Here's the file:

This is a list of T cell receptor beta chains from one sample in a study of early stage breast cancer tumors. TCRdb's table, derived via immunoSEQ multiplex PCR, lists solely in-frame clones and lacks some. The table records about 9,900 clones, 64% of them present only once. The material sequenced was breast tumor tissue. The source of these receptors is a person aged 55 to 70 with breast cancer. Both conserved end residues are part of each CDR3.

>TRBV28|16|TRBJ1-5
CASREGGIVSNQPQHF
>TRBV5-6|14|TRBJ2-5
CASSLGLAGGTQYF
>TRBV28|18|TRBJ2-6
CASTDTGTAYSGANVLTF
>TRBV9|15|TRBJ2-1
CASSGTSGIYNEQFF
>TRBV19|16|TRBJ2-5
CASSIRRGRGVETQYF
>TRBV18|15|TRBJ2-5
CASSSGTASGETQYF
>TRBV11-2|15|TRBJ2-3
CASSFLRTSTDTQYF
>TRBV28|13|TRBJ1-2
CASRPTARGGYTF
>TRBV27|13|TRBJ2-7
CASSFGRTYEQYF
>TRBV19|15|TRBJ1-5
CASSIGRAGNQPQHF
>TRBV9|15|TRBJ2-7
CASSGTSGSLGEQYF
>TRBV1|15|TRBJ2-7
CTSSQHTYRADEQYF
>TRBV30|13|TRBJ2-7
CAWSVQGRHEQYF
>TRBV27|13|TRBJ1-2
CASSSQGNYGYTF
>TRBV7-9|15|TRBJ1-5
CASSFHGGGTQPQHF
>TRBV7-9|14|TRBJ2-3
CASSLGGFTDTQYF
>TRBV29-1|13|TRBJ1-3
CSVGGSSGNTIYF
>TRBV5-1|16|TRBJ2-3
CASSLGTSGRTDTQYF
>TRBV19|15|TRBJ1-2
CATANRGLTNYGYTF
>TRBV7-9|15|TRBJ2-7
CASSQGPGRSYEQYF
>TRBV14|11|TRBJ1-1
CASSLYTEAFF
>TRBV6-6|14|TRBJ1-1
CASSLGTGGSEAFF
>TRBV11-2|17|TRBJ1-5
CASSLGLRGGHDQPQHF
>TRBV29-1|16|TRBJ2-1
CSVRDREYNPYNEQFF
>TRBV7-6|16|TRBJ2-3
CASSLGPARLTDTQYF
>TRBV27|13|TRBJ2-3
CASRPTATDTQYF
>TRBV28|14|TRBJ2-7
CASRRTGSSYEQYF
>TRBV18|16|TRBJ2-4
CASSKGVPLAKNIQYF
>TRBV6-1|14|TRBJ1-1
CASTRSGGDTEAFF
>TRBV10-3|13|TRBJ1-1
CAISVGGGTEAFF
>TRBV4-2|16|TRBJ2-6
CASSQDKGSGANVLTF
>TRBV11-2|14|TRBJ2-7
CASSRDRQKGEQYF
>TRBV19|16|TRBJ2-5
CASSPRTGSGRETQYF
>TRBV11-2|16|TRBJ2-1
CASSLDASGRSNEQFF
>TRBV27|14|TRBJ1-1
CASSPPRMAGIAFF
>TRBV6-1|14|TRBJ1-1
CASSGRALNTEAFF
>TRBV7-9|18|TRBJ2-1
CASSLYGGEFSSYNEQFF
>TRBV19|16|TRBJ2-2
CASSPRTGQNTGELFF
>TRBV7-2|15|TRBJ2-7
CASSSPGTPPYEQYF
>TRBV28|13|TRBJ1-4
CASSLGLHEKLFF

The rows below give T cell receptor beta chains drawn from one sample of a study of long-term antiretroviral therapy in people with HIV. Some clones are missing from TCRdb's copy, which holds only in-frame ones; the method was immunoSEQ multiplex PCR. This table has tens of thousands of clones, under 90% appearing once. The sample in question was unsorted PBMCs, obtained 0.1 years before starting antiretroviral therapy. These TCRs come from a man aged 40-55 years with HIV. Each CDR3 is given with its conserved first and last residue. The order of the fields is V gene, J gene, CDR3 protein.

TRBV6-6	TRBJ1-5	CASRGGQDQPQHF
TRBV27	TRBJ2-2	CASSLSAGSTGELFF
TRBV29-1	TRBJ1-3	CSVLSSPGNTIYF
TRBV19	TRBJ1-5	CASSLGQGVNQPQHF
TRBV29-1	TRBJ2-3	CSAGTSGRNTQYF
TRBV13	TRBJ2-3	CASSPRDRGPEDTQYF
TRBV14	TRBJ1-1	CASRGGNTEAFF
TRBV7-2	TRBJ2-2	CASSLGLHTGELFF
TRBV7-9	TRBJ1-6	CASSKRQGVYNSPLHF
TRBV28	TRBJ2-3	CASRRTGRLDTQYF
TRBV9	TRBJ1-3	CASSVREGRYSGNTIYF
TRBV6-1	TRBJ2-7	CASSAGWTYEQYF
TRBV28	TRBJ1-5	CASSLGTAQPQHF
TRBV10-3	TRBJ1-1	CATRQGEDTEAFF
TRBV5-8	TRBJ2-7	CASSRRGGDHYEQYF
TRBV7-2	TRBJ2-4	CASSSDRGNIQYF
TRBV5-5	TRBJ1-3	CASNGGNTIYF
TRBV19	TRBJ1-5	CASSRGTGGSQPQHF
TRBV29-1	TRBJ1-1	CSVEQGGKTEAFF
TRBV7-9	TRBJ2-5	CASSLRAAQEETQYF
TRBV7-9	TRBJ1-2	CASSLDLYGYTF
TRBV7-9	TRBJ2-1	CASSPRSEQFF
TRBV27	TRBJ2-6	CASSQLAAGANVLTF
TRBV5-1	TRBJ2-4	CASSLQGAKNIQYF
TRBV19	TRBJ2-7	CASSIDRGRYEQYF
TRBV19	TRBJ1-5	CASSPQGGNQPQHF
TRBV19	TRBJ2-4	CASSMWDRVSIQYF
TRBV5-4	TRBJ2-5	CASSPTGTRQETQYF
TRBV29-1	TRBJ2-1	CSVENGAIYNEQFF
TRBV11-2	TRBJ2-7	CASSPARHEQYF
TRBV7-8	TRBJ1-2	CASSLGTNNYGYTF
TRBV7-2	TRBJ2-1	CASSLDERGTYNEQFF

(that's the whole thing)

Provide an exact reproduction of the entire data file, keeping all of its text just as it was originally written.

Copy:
This is a list of T cell receptor beta chains from one sample in a study of early stage breast cancer tumors. TCRdb's table, derived via immunoSEQ multiplex PCR, lists solely in-frame clones and lacks some. The table records about 9,900 clones, 64% of them present only once. The material sequenced was breast tumor tissue. The source of these receptors is a person aged 55 to 70 with breast cancer. Both conserved end residues are part of each CDR3.

>TRBV28|16|TRBJ1-5
CASREGGIVSNQPQHF
>TRBV5-6|14|TRBJ2-5
CASSLGLAGGTQYF
>TRBV28|18|TRBJ2-6
CASTDTGTAYSGANVLTF
>TRBV9|15|TRBJ2-1
CASSGTSGIYNEQFF
>TRBV19|16|TRBJ2-5
CASSIRRGRGVETQYF
>TRBV18|15|TRBJ2-5
CASSSGTASGETQYF
>TRBV11-2|15|TRBJ2-3
CASSFLRTSTDTQYF
>TRBV28|13|TRBJ1-2
CASRPTARGGYTF
>TRBV27|13|TRBJ2-7
CASSFGRTYEQYF
>TRBV19|15|TRBJ1-5
CASSIGRAGNQPQHF
>TRBV9|15|TRBJ2-7
CASSGTSGSLGEQYF
>TRBV1|15|TRBJ2-7
CTSSQHTYRADEQYF
>TRBV30|13|TRBJ2-7
CAWSVQGRHEQYF
>TRBV27|13|TRBJ1-2
CASSSQGNYGYTF
>TRBV7-9|15|TRBJ1-5
CASSFHGGGTQPQHF
>TRBV7-9|14|TRBJ2-3
CASSLGGFTDTQYF
>TRBV29-1|13|TRBJ1-3
CSVGGSSGNTIYF
>TRBV5-1|16|TRBJ2-3
CASSLGTSGRTDTQYF
>TRBV19|15|TRBJ1-2
CATANRGLTNYGYTF
>TRBV7-9|15|TRBJ2-7
CASSQGPGRSYEQYF
>TRBV14|11|TRBJ1-1
CASSLYTEAFF
>TRBV6-6|14|TRBJ1-1
CASSLGTGGSEAFF
>TRBV11-2|17|TRBJ1-5
CASSLGLRGGHDQPQHF
>TRBV29-1|16|TRBJ2-1
CSVRDREYNPYNEQFF
>TRBV7-6|16|TRBJ2-3
CASSLGPARLTDTQYF
>TRBV27|13|TRBJ2-3
CASRPTATDTQYF
>TRBV28|14|TRBJ2-7
CASRRTGSSYEQYF
>TRBV18|16|TRBJ2-4
CASSKGVPLAKNIQYF
>TRBV6-1|14|TRBJ1-1
CASTRSGGDTEAFF
>TRBV10-3|13|TRBJ1-1
CAISVGGGTEAFF
>TRBV4-2|16|TRBJ2-6
CASSQDKGSGANVLTF
>TRBV11-2|14|TRBJ2-7
CASSRDRQKGEQYF
>TRBV19|16|TRBJ2-5
CASSPRTGSGRETQYF
>TRBV11-2|16|TRBJ2-1
CASSLDASGRSNEQFF
>TRBV27|14|TRBJ1-1
CASSPPRMAGIAFF
>TRBV6-1|14|TRBJ1-1
CASSGRALNTEAFF
>TRBV7-9|18|TRBJ2-1
CASSLYGGEFSSYNEQFF
>TRBV19|16|TRBJ2-2
CASSPRTGQNTGELFF
>TRBV7-2|15|TRBJ2-7
CASSSPGTPPYEQYF
>TRBV28|13|TRBJ1-4
CASSLGLHEKLFF

The rows below give T cell receptor beta chains drawn from one sample of a study of long-term antiretroviral therapy in people with HIV. Some clones are missing from TCRdb's copy, which holds only in-frame ones; the method was immunoSEQ multiplex PCR. This table has tens of thousands of clones, under 90% appearing once. The sample in question was unsorted PBMCs, obtained 0.1 years before starting antiretroviral therapy. These TCRs come from a man aged 40-55 years with HIV. Each CDR3 is given with its conserved first and last residue. The order of the fields is V gene, J gene, CDR3 protein.

TRBV6-6	TRBJ1-5	CASRGGQDQPQHF
TRBV27	TRBJ2-2	CASSLSAGSTGELFF
TRBV29-1	TRBJ1-3	CSVLSSPGNTIYF
TRBV19	TRBJ1-5	CASSLGQGVNQPQHF
TRBV29-1	TRBJ2-3	CSAGTSGRNTQYF
TRBV13	TRBJ2-3	CASSPRDRGPEDTQYF
TRBV14	TRBJ1-1	CASRGGNTEAFF
TRBV7-2	TRBJ2-2	CASSLGLHTGELFF
TRBV7-9	TRBJ1-6	CASSKRQGVYNSPLHF
TRBV28	TRBJ2-3	CASRRTGRLDTQYF
TRBV9	TRBJ1-3	CASSVREGRYSGNTIYF
TRBV6-1	TRBJ2-7	CASSAGWTYEQYF
TRBV28	TRBJ1-5	CASSLGTAQPQHF
TRBV10-3	TRBJ1-1	CATRQGEDTEAFF
TRBV5-8	TRBJ2-7	CASSRRGGDHYEQYF
TRBV7-2	TRBJ2-4	CASSSDRGNIQYF
TRBV5-5	TRBJ1-3	CASNGGNTIYF
TRBV19	TRBJ1-5	CASSRGTGGSQPQHF
TRBV29-1	TRBJ1-1	CSVEQGGKTEAFF
TRBV7-9	TRBJ2-5	CASSLRAAQEETQYF
TRBV7-9	TRBJ1-2	CASSLDLYGYTF
TRBV7-9	TRBJ2-1	CASSPRSEQFF
TRBV27	TRBJ2-6	CASSQLAAGANVLTF
TRBV5-1	TRBJ2-4	CASSLQGAKNIQYF
TRBV19	TRBJ2-7	CASSIDRGRYEQYF
TRBV19	TRBJ1-5	CASSPQGGNQPQHF
TRBV19	TRBJ2-4	CASSMWDRVSIQYF
TRBV5-4	TRBJ2-5	CASSPTGTRQETQYF
TRBV29-1	TRBJ2-1	CSVENGAIYNEQFF
TRBV11-2	TRBJ2-7	CASSPARHEQYF
TRBV7-8	TRBJ1-2	CASSLGTNNYGYTF
TRBV7-2	TRBJ2-1	CASSLDERGTYNEQFF